|SCOP2||3bcc / SCOPe / SUPFAM|
Cytochrome b within both molecular and cell biology, is a protein found in the mitochondria of eukaryotic cells. It functions as part of the electron transport chain and is the main subunit of transmembrane cytochrome bc1 and b6f complexes.
In the mitochondrion of eukaryotes and in aerobic prokaryotes, cytochrome b is a component of respiratory chain complex III (EC 18.104.22.168) — also known as the bc1 complex or ubiquinol-cytochrome c reductase. In plant chloroplasts and cyanobacteria, there is an analogous protein, cytochrome b6, a component of the plastoquinone-plastocyanin reductase (EC 22.214.171.124), also known as the b6f complex. These complexes are involved in electron transport, the pumping of protons to create a proton-motive force (PMF). This proton gradient is used for the generation of ATP. These complexes play a vital role in cells.
Cytochrome b/b6 is an integral membrane protein of approximately 400 amino acid residues that probably has 8 transmembrane segments. In plants and cyanobacteria, cytochrome b6 consists of two protein subunits encoded by the petB and petD genes. Cytochrome b/b6 non-covalently binds two heme groups, known as b562 and b566. Four conserved histidine residues are postulated to be the ligands of the iron atoms of these two heme groups.
Use in phylogenetics
Cytochrome b is commonly used as a region of mitochondrial DNA for determining phylogenetic relationships between organisms, due to its sequence variability. It is considered to be most useful in determining relationships within families and genera. Comparative studies involving cytochrome b have resulted in new classification schemes and have been used to assign newly described species to a genus as well as to deepen the understanding of evolutionary relationships.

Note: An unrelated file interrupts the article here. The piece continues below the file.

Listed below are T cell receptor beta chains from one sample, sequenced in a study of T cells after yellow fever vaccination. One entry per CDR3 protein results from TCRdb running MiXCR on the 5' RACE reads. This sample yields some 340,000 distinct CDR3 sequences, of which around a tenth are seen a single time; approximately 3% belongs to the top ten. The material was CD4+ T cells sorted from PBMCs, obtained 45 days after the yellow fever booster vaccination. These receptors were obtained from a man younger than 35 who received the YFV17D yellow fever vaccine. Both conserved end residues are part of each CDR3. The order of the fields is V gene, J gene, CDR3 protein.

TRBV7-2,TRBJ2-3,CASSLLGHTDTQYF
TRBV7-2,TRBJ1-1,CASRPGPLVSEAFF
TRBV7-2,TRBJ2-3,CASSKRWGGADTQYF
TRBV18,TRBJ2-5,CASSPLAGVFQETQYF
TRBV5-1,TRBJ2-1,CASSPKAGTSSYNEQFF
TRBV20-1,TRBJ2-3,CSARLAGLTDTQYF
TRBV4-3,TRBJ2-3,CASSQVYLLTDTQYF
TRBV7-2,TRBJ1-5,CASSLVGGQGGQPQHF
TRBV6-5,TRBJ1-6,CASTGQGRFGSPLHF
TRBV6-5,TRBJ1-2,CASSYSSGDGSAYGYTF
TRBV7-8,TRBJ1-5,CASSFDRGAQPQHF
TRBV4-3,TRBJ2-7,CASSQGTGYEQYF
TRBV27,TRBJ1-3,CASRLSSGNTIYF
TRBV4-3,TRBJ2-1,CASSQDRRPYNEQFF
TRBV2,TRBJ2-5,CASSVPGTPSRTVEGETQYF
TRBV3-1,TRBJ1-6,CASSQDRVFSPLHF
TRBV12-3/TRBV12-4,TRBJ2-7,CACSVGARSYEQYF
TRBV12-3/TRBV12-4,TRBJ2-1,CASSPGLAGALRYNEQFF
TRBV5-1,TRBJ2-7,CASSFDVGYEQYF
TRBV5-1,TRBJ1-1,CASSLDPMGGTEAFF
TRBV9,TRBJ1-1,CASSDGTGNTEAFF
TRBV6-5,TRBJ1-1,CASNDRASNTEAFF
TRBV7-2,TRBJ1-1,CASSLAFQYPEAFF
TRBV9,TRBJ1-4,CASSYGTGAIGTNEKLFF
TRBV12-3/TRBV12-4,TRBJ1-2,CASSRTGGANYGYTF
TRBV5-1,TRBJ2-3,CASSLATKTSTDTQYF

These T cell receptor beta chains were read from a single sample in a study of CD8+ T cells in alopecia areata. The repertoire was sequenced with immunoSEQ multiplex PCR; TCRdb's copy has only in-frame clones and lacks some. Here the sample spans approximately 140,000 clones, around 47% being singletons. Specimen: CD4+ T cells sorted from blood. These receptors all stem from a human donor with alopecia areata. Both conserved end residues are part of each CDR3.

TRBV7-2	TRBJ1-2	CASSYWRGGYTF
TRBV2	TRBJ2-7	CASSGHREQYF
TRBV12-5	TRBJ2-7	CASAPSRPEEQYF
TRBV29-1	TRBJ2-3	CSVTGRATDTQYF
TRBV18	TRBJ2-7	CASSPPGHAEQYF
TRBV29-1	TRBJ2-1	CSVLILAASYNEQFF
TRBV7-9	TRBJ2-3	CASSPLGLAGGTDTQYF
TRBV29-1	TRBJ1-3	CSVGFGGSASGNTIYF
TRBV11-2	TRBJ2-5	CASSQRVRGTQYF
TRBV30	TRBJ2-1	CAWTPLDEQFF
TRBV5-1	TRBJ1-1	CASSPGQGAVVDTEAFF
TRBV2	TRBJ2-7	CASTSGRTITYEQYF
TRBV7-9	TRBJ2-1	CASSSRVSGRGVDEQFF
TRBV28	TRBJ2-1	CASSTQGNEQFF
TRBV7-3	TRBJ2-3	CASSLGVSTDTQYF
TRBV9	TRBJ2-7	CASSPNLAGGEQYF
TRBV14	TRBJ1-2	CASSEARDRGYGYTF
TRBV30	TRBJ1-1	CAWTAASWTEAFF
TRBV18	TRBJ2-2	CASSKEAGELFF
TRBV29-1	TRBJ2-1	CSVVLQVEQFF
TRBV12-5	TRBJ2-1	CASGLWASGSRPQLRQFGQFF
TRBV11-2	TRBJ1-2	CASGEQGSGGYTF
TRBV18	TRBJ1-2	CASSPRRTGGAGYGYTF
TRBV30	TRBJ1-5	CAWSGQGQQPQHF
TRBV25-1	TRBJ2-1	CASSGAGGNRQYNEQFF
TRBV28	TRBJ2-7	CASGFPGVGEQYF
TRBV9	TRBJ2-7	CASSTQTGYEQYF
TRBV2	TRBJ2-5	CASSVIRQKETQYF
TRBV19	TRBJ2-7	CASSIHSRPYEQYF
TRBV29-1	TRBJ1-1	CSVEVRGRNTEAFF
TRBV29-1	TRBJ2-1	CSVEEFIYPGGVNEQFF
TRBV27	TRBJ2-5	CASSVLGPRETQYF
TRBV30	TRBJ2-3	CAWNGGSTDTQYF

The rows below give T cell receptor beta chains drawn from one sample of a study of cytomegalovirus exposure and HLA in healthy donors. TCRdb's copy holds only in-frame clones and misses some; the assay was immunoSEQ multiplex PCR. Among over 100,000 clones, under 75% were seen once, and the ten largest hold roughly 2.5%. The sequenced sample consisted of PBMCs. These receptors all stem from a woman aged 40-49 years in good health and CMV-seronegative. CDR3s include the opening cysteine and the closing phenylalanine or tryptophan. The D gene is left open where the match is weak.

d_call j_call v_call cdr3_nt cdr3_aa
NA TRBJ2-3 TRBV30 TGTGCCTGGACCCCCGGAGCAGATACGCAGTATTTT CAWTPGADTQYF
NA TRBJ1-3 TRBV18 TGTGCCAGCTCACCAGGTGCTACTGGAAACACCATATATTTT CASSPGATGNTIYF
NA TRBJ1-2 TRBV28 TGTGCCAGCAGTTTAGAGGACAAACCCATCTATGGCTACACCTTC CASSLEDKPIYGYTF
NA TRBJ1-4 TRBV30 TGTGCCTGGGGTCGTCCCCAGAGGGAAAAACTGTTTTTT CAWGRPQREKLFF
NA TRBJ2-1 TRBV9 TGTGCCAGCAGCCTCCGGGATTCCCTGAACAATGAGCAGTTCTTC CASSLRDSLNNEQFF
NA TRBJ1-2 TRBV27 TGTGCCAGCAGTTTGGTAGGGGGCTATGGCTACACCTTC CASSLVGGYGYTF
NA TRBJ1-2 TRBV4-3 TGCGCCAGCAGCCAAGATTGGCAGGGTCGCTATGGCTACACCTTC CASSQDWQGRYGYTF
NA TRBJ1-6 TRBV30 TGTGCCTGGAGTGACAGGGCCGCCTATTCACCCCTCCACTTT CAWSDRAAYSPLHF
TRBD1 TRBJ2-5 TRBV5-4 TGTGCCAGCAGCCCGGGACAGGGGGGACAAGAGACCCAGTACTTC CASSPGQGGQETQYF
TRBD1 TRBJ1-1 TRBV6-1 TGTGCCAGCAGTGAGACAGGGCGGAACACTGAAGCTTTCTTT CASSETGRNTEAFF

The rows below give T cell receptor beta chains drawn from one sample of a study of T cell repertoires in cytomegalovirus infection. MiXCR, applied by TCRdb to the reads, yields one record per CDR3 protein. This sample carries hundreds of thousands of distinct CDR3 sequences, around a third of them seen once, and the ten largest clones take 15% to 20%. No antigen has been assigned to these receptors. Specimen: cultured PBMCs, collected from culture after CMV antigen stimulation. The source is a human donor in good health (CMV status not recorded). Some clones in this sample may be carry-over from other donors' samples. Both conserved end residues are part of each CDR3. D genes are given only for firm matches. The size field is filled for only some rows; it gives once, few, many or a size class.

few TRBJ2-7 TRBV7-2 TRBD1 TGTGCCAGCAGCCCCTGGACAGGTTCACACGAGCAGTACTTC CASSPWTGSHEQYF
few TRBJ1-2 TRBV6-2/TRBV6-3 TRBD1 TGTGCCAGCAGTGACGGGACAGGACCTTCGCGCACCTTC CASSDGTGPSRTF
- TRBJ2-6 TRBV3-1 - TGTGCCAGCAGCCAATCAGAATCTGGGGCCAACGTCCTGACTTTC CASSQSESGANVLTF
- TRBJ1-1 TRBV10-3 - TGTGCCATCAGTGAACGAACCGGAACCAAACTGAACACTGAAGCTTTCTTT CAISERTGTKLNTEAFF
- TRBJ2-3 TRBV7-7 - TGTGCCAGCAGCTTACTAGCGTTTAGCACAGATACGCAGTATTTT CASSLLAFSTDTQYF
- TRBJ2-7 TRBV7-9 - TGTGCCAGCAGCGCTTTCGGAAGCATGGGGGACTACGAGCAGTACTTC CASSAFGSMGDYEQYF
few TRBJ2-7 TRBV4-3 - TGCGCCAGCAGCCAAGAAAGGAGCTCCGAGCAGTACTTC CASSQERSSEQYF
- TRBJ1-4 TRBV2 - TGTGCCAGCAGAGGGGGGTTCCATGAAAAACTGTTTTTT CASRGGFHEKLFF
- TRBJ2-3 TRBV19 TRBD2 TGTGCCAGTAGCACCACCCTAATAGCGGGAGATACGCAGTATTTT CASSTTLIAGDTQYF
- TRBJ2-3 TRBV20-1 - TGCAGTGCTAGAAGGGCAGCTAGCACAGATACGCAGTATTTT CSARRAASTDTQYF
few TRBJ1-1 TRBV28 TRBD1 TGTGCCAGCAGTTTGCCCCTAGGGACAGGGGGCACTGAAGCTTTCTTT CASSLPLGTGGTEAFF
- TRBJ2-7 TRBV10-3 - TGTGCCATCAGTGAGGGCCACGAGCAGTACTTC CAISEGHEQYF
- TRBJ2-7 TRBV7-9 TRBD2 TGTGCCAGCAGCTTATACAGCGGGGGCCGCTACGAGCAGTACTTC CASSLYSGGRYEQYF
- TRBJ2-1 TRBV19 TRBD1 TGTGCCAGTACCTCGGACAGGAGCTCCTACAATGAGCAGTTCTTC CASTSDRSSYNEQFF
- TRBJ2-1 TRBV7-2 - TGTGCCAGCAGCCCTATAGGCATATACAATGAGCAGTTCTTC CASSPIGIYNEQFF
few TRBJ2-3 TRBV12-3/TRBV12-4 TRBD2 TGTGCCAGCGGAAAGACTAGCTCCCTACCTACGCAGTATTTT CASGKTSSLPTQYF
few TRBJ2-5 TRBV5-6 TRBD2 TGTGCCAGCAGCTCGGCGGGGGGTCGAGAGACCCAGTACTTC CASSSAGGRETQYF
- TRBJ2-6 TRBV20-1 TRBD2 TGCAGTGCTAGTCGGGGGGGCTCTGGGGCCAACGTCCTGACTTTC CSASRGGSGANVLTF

Mutations in cytochrome b primarily result in exercise intolerance in human patients; though more rare, severe multi-system pathologies have also been reported.
Single-point mutations in cytochrome b of Plasmodium falciparum and P. berghei are associated with resistance to the anti-malarial drug atovaquone.
Human genes encoding cytochrome b proteins include:
- CYB5A – cytochrome b5 type A (microsomal)
- CYB5B – cytochrome b5 type B (outer mitochondrial membrane)
- CYBASC3 – cytochrome b, ascorbate dependent 3
- MT-CYB – mitochondrially encoded cytochrome b
Cyt b is targeted by the QoI class of fungicides, Fungicide Resistance Action Committee group 11. The cyt b mutations G143A and F129L provide resistance against the main body of group 11, although G143A does not work against metyltetraprole (11A). G143A is significant in Botrytis cinerea in California strawberry production.
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- ^ Siregar JE, Syafruddin D, Matsuoka H, Kita K, Marzuki S (June 2008). "Mutation underlying resistance of Plasmodium berghei to atovaquone in the quinone binding domain 2 (Qo(2)) of the cytochrome b gene". Parasitology International. 57 (2): 229–32. doi:10.1016/j.parint.2007.12.002. PMID 18248769.
- ^ FRAC (Fungicide Resistance Action Committee) (March 2021). "FRAC Code List ©*2021: Fungal control agents sorted by cross resistance pattern and mode of action (including coding for FRAC Groups on product labels)" (PDF).
- Petrasch, Stefan; Knapp, Steven J.; van Kan, Jan A. L.; Blanco‐Ulate, Barbara (2019-04-04). "Grey mould of strawberry, a devastating disease caused by the ubiquitous necrotrophic fungal pathogen Botrytis cinerea". Molecular Plant Pathology. British Society for Plant Pathology (W-B). 20 (6): 877–892. doi:10.1111/mpp.12794. ISSN 1464-6722. PMC 6637890. PMID 30945788. S2CID 93002697.
- Cosseboom, Scott D.; Ivors, Kelly L.; Schnabel, Guido; Bryson, Patricia K.; Holmes, Gerald J. (2019). "Within-Season Shift in Fungicide Resistance Profiles of Botrytis cinerea in California Strawberry Fields". Plant Disease. American Phytopathological Society. 103 (1): 59–64. doi:10.1094/pdis-03-18-0406-re. ISSN 0191-2917. PMID 30422743. S2CID 205345358.
- Cytochromes+b at the US National Library of Medicine Medical Subject Headings (MeSH)